Today, on Good Friday, God put a simple, but challenging word on my heart to share with you all.
While Easter is all about celebration, resurrection, new life, and the spring that finally comes, Good Friday, the day that Jesus was crucified, is about mourning, death, pain, and the long winter that seems to never end.
As Christians, we are often guilty of wishing to solely experience the “Easter” moments--spiritual highs, circumstances working out in school or work, and breakthrough after breakthrough. We know pain is part of growth--but boy, do we wish that pain will be manageable, and brief. We desperately want to reach the Kingdom to come, when God will take away all crying and pain permanently. After all, the difference between this present world and the Kingdom to come is that we still have to deal with pain, stillness, and death here-- those pesky “Good Friday” moments.
AND YET, God’s key way of making life beautiful in the awkward in-between of this present and broken world is precisely through those Good Friday moments.
In our longest Good Friday moments lay the most potential for us as Christ followers. After all, the essence of Christ’s power is that He took THE Good Friday moment--the death of the Son of God-- and used it to glorify God. Our challenge is to take our own Good Friday moments and allow God to make something beautiful in us, and out of us, through them.
I am convinced that the worship offered in times of sickness is more precious to God than the worship offered in health.
The faith offered in times of confusion and loss is more precious to God than when the future appear rosy.
The obedience offered in times of physical, emotional, and spiritual pain is more precious to God than obedience in times of joy.
This is because we model a Savior who walked through the deepest physical and spiritual pain a man could experience and obeyed God anyways. Who never gave up His love for us. Who never gave up his own faith that God would come through and His own worship in the midst of it.
Right before He was taken away to be crucified, Jesus spoke these words to his disciples in John 16:
“In a little while, you won’t see me anymore. But a little after that, and you will see me again....
I tell you the truth, you will weep and mourn over what is going to happen to me, but the world will rejoice. You will grieve, but your grief will suddenly turn to wonderful joy. It will be like a woman suffering the pains of labor. When her child is born, her anguish gives way to joy because she has brought a new baby into the world. So you have sorrow now, but I will see you again; then you will rejoice, and no one can rob you of that joy.”
For a pregnant woman, childbirth is a time of intense pain and anguish, but there is joy that follows naturally from the suffering when she gets to see her newborn baby. In the same way, Jesus explained that his followers would experience pain that would flow into joy when they saw Jesus again. Something beautiful would be birthed through the anguish of their separation. This promise remains for us, His followers today.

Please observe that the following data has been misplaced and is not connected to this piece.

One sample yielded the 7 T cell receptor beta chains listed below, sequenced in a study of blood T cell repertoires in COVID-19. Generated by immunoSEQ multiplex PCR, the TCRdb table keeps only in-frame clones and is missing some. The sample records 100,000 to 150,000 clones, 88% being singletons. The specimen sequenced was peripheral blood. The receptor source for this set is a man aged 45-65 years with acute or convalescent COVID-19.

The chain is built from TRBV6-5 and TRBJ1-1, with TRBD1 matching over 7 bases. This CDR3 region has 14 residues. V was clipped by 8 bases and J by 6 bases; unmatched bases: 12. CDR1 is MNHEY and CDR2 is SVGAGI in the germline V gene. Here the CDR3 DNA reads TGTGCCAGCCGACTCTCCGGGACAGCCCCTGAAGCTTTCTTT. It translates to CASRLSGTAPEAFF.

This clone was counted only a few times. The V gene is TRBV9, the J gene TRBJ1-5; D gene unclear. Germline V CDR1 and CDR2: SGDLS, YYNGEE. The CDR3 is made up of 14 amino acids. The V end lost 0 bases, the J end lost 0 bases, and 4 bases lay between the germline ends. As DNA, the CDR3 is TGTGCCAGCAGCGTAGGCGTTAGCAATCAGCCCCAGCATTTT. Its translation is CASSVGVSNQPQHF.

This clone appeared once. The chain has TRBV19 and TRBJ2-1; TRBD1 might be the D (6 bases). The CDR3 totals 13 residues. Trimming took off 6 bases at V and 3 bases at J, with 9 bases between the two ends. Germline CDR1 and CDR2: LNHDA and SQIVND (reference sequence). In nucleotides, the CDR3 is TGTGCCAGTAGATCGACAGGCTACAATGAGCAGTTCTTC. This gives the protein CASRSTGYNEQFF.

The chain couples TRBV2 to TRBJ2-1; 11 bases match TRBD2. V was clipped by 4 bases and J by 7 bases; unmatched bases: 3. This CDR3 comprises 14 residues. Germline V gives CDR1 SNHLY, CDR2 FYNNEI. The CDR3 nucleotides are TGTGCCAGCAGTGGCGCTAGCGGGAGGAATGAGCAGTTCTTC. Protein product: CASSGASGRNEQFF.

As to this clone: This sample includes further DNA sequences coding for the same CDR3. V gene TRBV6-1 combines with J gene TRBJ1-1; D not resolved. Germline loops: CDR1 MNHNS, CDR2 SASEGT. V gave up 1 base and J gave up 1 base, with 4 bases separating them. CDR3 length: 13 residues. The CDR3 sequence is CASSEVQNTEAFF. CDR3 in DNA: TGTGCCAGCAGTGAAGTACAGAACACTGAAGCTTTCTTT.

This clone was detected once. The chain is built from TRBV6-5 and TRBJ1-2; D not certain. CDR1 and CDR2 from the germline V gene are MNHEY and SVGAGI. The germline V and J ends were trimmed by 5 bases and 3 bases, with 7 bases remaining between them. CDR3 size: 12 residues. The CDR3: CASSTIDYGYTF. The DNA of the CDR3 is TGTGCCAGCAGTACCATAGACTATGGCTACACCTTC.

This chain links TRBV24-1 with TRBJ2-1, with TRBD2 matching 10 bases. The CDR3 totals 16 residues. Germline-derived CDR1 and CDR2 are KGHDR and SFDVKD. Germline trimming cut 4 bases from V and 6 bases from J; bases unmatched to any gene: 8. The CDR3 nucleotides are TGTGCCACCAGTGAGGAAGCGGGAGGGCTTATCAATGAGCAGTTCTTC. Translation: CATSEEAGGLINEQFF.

So much of life in our current age is centered on minimizing trials, inconveniences, and pain we could potentially face. We have whole industries devoted to limiting, avoiding, or negotiating away any risk of pain or discomfort. Yet I am convinced that today, and all days, God is scouring the world for people who are not asking to be comfortable, but asking to be brought closer to His heart. God is a wild, loving, untamable, fiery God. He loves us, yet His love is deeper, more fierce, more consuming, than anything we could experience on this earth. His love simultaneously offers the deepest risk and discomfort we could face, yet the place of greatest safety and love we could experience.
God is asking us this Easter, are you willing to experience discomfort, hard work, or pain in order that I will be glorified in you and through you? Will you let me challenge you with the fullness of my love?
As I write this, I am convinced that some of you reading are in the midst of a season that feels like a long, withdrawn “Good Friday” moment-- a time when it seems that God’s presence has left, the future seems uncertain, or you are simply being challenged to endure and keep believing day by day. I feel that God is reminding you that spring WILL come--but don’t try to run out of the season that you are in now. There is a glory and a joy and a fullness of transformation that you can reap where you are. While you are in it, you may as well reap everything that God wants you to come out on the other side with.
For others, I feel you may have a burden God has put on your heart -- something that feels sad or tragic in the world that you wish more than anything could be fixed. Perhaps you feel helpless so you try not to think about it too much. For you, I feel God is reminding you that when you feel a burden like that, He is actually inviting you to share a part of His heart. God cries and weeps for the brokenness He sees in the world. We are so busy in our own lives that sometimes we don’t fully embrace the opportunity to partner with His heart by sharing that burden, that sadness or righteous anger over something gone wrong in our world. Will you allow yourself to settle and confront the burden that God has laid on your heart--to pray on it, and act on it? If you’ve never experienced this kind of burden before, will you be brave enough to ask God what is troubling His own heart this Easter season, and how you can play a part in redeeming that area of brokenness?
For all of us, I hope you will be join me in challenging yourself to be okay with stillness, uncertainty, and silence. To be okay with whatever season you are in --knowing that as long as we are in this world, we will all have opportunities to experience our own “Good Fridays”--and the Easter that will follow. And when it comes, that Easter will be all the sweeter for the waiting.